Mouna

This week’s interviewee is Mouna Zaylah, the Manager of the Cultural Development Program with Information and Cultural Exchange, (ICE).  ICE’s purpose is to work with communities and creative producers in Western Sydney to create media, art and culture. Mouna has worked on a range of initiatives in Western Sydney producing cultural events, performance and screen based projects with artists, communities and organizations and has over 17 years experience as an arts manager.

As producer of the ultimate collaboration during this year’s Sydney Festival, Mouna Zaylah discusses the process of mixing East London with West Sydney.

Interview by Rebecca Rossmann

What was the inspiration for the collaboration? Whose idea was it?

The inspiration for the project came about from prior discussions between two of the artists involved in East London West Sydney, MC Trey and Jonzi D. MC Trey, a Fijian Australian hip hop artist, travelled to the UK where she met Jonzi D. Together they discussed the hip hop industry and the emerging hip hop scene in West Sydney. They also discussed the connection between West Sydney and East London and the similarities between the people and their experiences. MC Trey was intrigued with Jonzi D as a performer and vice versa. Jonzi D expressed interest in coming out to West Sydney and doing something here – the idea for East London West Sydney formed.

How did you develop the ELWS collaboration?

MC Trey came back from the UK and pitched the idea of West Sydney artists collaborating with East London artists to our organisation, ICE, and we jumped on board immediately.  We then looked at ways we could fund it, what other artists could be involved, and the details of the project.  We (ICE) took the lead and found that we connected well with the British Council in Australia.  We pitched the idea to them and they were also willing to take a risk on the project.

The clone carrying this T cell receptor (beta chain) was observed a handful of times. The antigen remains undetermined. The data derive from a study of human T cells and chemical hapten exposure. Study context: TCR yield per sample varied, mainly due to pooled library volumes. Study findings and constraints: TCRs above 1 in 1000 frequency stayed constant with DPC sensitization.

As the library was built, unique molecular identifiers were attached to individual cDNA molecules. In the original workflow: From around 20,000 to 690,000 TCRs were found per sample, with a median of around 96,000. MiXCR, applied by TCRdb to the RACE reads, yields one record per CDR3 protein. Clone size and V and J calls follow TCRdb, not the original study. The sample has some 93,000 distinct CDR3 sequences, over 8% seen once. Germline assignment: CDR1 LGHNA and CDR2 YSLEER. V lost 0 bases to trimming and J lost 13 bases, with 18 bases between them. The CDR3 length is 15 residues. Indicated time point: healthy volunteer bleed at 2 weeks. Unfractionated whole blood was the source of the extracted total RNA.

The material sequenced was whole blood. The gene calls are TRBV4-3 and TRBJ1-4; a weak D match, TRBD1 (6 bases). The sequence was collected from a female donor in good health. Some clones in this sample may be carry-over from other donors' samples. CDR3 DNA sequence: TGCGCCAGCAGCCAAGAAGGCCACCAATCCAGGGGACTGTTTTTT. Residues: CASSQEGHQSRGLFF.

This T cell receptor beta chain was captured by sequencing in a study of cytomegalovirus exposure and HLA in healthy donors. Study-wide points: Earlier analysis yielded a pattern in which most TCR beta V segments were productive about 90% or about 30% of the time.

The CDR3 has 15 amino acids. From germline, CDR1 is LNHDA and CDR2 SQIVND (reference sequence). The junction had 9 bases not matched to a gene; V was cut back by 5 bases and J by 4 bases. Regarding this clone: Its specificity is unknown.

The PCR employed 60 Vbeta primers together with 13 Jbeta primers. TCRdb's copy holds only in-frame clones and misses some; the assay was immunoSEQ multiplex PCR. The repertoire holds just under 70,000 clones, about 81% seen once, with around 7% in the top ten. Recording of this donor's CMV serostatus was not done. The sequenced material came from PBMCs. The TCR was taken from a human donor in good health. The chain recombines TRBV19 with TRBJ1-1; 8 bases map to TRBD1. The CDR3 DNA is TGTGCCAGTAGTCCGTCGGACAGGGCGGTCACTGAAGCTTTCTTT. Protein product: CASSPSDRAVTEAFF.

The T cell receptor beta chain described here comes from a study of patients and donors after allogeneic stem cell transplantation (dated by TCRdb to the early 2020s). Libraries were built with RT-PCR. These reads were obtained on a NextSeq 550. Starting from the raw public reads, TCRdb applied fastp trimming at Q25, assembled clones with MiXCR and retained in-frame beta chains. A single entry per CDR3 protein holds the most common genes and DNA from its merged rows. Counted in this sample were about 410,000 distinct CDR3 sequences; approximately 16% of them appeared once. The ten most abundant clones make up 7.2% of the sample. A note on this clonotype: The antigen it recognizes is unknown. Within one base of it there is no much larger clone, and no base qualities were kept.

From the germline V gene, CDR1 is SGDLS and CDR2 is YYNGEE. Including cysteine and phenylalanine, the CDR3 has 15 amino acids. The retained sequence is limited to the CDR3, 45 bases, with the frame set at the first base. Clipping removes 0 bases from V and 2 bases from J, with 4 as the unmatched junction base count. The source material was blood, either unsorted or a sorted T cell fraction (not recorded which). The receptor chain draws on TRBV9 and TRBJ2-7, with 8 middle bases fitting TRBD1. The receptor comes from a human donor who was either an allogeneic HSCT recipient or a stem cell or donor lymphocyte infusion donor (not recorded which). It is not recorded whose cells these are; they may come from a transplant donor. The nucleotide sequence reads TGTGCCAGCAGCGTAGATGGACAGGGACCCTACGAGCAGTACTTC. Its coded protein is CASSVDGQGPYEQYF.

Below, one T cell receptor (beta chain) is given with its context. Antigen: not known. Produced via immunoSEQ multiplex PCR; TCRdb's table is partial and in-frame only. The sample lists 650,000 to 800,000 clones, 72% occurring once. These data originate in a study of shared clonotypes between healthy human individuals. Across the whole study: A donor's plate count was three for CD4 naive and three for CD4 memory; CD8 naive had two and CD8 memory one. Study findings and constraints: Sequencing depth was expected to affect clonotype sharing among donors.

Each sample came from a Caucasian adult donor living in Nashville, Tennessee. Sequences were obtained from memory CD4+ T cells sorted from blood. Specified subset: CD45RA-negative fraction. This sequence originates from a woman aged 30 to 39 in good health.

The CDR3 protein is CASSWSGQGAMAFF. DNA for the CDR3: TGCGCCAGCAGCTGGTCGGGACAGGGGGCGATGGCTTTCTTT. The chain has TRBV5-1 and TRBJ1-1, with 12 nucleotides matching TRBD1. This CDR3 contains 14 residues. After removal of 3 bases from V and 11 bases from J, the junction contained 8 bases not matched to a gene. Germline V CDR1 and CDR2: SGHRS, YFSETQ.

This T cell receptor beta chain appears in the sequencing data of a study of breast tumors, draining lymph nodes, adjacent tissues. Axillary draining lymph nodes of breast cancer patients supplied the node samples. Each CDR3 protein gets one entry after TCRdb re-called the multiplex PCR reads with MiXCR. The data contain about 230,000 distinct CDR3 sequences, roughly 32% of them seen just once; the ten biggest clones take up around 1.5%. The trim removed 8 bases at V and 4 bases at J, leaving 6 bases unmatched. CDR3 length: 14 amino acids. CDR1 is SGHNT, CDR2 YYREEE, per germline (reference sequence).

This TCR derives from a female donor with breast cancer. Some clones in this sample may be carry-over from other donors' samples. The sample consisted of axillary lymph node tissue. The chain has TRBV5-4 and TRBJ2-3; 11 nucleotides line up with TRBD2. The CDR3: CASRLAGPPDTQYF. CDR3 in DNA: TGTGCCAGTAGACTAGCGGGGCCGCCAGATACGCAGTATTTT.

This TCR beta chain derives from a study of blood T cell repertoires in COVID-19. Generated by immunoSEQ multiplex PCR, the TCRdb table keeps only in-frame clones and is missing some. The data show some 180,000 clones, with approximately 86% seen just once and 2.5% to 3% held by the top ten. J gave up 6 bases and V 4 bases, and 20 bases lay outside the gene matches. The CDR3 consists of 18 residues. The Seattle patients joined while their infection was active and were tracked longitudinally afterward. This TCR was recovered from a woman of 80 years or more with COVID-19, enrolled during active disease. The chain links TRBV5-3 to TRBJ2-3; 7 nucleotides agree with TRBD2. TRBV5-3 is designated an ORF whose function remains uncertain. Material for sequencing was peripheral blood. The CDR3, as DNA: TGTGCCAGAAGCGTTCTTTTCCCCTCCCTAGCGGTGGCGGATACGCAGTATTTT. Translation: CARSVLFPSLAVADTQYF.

In consultation with the British Council in Sydney, Jonzi D, MC Trey, and ICE we selected a diverse team of artists that we wanted to bring to together to devise a piece of work.

What were some of the challenges from this collaboration?

There were many challenges when it came to getting ELWS off the ground.  In a short period of time we had to figure out how to get the artists together, negotiate contracts, and explain the project to them.  The project depended heavily upon trust as 95% of the crew did not know each other. The artists needed to trust us and each other with their personal stories, and we needed to make sure we were providing enough resources and emotional support to allow the artists to create something powerful.

Funding is always a challenge.  We (ICE) had never worked with Sydney Festival before. It was a big challenge trying to pitch and negotiate the terms with Sydney Festival, as well as trying to secure funds from other bodies. Fortunately the British council was very helpful; they supported this project and trusted us to manage it.

Time was another challenge, as we feel that we didn’t have enough of it.

The only disappointing aspect of this collaboration is that we only had one week of performances, that’s only because we couldn’t afford it to keep it running. It would be really disappointing if we couldn’t put it back together in the future

Were there any surprises that came from this collaboration? Things you didn’t count on in the process of creating ELWS?

There were many surprises in the collaboration. In particular, I think the artists were surprised to find out they had so much in common. All of the artists were open and willing to share their ideas, and work with the other team members on pieces they had written. It surprised me that the artists had included and incorporated so much of their own stories and experience’s into the project. I think it takes a lot of guts to get up and share your stories and then perform them with the other performers.

Interested in further reading on creative collaborations? Links below: